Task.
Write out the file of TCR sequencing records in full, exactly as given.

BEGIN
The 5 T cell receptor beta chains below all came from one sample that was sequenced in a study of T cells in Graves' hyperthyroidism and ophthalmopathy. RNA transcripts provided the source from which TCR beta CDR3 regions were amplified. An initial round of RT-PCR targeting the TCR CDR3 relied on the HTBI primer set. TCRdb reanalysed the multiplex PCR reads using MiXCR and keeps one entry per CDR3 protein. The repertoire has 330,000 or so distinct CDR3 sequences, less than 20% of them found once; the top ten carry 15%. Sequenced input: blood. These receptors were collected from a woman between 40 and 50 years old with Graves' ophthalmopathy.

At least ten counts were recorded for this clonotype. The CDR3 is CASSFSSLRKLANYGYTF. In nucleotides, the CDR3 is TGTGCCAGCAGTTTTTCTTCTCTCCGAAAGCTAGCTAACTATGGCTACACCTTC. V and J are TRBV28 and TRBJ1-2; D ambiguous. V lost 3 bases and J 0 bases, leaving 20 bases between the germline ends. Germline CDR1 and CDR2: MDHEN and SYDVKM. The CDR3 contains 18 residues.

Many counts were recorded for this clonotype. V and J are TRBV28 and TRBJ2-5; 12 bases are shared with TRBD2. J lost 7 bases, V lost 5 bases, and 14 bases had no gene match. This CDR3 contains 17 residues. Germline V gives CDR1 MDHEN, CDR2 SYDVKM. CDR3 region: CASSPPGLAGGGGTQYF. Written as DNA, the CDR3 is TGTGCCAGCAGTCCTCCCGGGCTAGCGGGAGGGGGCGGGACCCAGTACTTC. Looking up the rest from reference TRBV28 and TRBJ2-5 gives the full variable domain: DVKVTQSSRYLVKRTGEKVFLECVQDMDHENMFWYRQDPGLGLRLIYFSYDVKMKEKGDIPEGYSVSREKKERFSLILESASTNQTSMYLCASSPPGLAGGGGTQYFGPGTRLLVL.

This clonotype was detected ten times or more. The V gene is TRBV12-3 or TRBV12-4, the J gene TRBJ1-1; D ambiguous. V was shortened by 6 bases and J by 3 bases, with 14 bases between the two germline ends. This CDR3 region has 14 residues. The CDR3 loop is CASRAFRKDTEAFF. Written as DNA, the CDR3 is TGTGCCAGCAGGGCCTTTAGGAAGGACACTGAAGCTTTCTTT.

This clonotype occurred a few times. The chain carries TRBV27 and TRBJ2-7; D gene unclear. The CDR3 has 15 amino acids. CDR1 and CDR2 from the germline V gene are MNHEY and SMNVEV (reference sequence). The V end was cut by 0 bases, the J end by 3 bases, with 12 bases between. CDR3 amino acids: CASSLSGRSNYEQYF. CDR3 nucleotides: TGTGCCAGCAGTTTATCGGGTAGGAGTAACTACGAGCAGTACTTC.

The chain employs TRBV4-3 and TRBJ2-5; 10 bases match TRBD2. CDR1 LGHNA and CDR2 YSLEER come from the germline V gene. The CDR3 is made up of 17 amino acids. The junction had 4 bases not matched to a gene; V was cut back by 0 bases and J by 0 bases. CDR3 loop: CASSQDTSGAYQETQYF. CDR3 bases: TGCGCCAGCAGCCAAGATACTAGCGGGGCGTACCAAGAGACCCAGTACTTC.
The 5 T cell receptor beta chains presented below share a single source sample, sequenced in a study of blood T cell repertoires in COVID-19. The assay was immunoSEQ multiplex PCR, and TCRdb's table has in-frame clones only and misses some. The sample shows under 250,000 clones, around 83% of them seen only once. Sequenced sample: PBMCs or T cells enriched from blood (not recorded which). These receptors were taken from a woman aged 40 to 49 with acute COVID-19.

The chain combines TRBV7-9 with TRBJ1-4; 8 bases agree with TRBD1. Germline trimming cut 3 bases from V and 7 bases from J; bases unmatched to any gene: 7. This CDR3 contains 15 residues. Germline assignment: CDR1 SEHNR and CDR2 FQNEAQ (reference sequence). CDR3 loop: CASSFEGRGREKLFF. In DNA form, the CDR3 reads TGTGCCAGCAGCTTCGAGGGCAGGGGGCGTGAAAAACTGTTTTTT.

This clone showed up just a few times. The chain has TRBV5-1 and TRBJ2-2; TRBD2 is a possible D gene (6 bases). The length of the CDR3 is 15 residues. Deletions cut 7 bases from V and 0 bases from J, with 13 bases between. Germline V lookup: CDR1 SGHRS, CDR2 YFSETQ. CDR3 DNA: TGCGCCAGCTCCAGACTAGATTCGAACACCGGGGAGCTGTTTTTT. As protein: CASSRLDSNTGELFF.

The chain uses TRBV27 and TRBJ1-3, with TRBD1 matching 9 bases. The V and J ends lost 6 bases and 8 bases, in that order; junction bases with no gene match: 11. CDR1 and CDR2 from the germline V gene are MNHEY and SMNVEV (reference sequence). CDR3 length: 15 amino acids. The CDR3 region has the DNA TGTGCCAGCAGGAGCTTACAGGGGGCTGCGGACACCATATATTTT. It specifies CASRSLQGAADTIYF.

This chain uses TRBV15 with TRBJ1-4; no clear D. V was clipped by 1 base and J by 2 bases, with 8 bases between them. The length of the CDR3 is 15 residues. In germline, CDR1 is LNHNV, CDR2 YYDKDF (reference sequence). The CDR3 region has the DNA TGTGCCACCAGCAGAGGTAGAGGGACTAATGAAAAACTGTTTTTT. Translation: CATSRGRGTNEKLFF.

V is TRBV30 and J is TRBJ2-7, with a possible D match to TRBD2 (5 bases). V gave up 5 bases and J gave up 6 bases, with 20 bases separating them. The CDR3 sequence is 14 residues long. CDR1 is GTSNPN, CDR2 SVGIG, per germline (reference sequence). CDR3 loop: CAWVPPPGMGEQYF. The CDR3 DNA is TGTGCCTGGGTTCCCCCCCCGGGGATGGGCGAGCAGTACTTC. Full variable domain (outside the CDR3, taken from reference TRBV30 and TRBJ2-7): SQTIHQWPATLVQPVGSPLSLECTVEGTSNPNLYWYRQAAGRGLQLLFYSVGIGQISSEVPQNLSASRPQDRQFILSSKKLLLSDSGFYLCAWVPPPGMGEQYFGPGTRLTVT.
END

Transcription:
The 5 T cell receptor beta chains below all came from one sample that was sequenced in a study of T cells in Graves' hyperthyroidism and ophthalmopathy. RNA transcripts provided the source from which TCR beta CDR3 regions were amplified. An initial round of RT-PCR targeting the TCR CDR3 relied on the HTBI primer set. TCRdb reanalysed the multiplex PCR reads using MiXCR and keeps one entry per CDR3 protein. The repertoire has 330,000 or so distinct CDR3 sequences, less than 20% of them found once; the top ten carry 15%. Sequenced input: blood. These receptors were collected from a woman between 40 and 50 years old with Graves' ophthalmopathy.

At least ten counts were recorded for this clonotype. The CDR3 is CASSFSSLRKLANYGYTF. In nucleotides, the CDR3 is TGTGCCAGCAGTTTTTCTTCTCTCCGAAAGCTAGCTAACTATGGCTACACCTTC. V and J are TRBV28 and TRBJ1-2; D ambiguous. V lost 3 bases and J 0 bases, leaving 20 bases between the germline ends. Germline CDR1 and CDR2: MDHEN and SYDVKM. The CDR3 contains 18 residues.

Many counts were recorded for this clonotype. V and J are TRBV28 and TRBJ2-5; 12 bases are shared with TRBD2. J lost 7 bases, V lost 5 bases, and 14 bases had no gene match. This CDR3 contains 17 residues. Germline V gives CDR1 MDHEN, CDR2 SYDVKM. CDR3 region: CASSPPGLAGGGGTQYF. Written as DNA, the CDR3 is TGTGCCAGCAGTCCTCCCGGGCTAGCGGGAGGGGGCGGGACCCAGTACTTC. Looking up the rest from reference TRBV28 and TRBJ2-5 gives the full variable domain: DVKVTQSSRYLVKRTGEKVFLECVQDMDHENMFWYRQDPGLGLRLIYFSYDVKMKEKGDIPEGYSVSREKKERFSLILESASTNQTSMYLCASSPPGLAGGGGTQYFGPGTRLLVL.

This clonotype was detected ten times or more. The V gene is TRBV12-3 or TRBV12-4, the J gene TRBJ1-1; D ambiguous. V was shortened by 6 bases and J by 3 bases, with 14 bases between the two germline ends. This CDR3 region has 14 residues. The CDR3 loop is CASRAFRKDTEAFF. Written as DNA, the CDR3 is TGTGCCAGCAGGGCCTTTAGGAAGGACACTGAAGCTTTCTTT.

This clonotype occurred a few times. The chain carries TRBV27 and TRBJ2-7; D gene unclear. The CDR3 has 15 amino acids. CDR1 and CDR2 from the germline V gene are MNHEY and SMNVEV (reference sequence). The V end was cut by 0 bases, the J end by 3 bases, with 12 bases between. CDR3 amino acids: CASSLSGRSNYEQYF. CDR3 nucleotides: TGTGCCAGCAGTTTATCGGGTAGGAGTAACTACGAGCAGTACTTC.

The chain employs TRBV4-3 and TRBJ2-5; 10 bases match TRBD2. CDR1 LGHNA and CDR2 YSLEER come from the germline V gene. The CDR3 is made up of 17 amino acids. The junction had 4 bases not matched to a gene; V was cut back by 0 bases and J by 0 bases. CDR3 loop: CASSQDTSGAYQETQYF. CDR3 bases: TGCGCCAGCAGCCAAGATACTAGCGGGGCGTACCAAGAGACCCAGTACTTC.
The 5 T cell receptor beta chains presented below share a single source sample, sequenced in a study of blood T cell repertoires in COVID-19. The assay was immunoSEQ multiplex PCR, and TCRdb's table has in-frame clones only and misses some. The sample shows under 250,000 clones, around 83% of them seen only once. Sequenced sample: PBMCs or T cells enriched from blood (not recorded which). These receptors were taken from a woman aged 40 to 49 with acute COVID-19.

The chain combines TRBV7-9 with TRBJ1-4; 8 bases agree with TRBD1. Germline trimming cut 3 bases from V and 7 bases from J; bases unmatched to any gene: 7. This CDR3 contains 15 residues. Germline assignment: CDR1 SEHNR and CDR2 FQNEAQ (reference sequence). CDR3 loop: CASSFEGRGREKLFF. In DNA form, the CDR3 reads TGTGCCAGCAGCTTCGAGGGCAGGGGGCGTGAAAAACTGTTTTTT.

This clone showed up just a few times. The chain has TRBV5-1 and TRBJ2-2; TRBD2 is a possible D gene (6 bases). The length of the CDR3 is 15 residues. Deletions cut 7 bases from V and 0 bases from J, with 13 bases between. Germline V lookup: CDR1 SGHRS, CDR2 YFSETQ. CDR3 DNA: TGCGCCAGCTCCAGACTAGATTCGAACACCGGGGAGCTGTTTTTT. As protein: CASSRLDSNTGELFF.

The chain uses TRBV27 and TRBJ1-3, with TRBD1 matching 9 bases. The V and J ends lost 6 bases and 8 bases, in that order; junction bases with no gene match: 11. CDR1 and CDR2 from the germline V gene are MNHEY and SMNVEV (reference sequence). CDR3 length: 15 amino acids. The CDR3 region has the DNA TGTGCCAGCAGGAGCTTACAGGGGGCTGCGGACACCATATATTTT. It specifies CASRSLQGAADTIYF.

This chain uses TRBV15 with TRBJ1-4; no clear D. V was clipped by 1 base and J by 2 bases, with 8 bases between them. The length of the CDR3 is 15 residues. In germline, CDR1 is LNHNV, CDR2 YYDKDF (reference sequence). The CDR3 region has the DNA TGTGCCACCAGCAGAGGTAGAGGGACTAATGAAAAACTGTTTTTT. Translation: CATSRGRGTNEKLFF.

V is TRBV30 and J is TRBJ2-7, with a possible D match to TRBD2 (5 bases). V gave up 5 bases and J gave up 6 bases, with 20 bases separating them. The CDR3 sequence is 14 residues long. CDR1 is GTSNPN, CDR2 SVGIG, per germline (reference sequence). CDR3 loop: CAWVPPPGMGEQYF. The CDR3 DNA is TGTGCCTGGGTTCCCCCCCCGGGGATGGGCGAGCAGTACTTC. Full variable domain (outside the CDR3, taken from reference TRBV30 and TRBJ2-7): SQTIHQWPATLVQPVGSPLSLECTVEGTSNPNLYWYRQAAGRGLQLLFYSVGIGQISSEVPQNLSASRPQDRQFILSSKKLLLSDSGFYLCAWVPPPGMGEQYFGPGTRLTVT.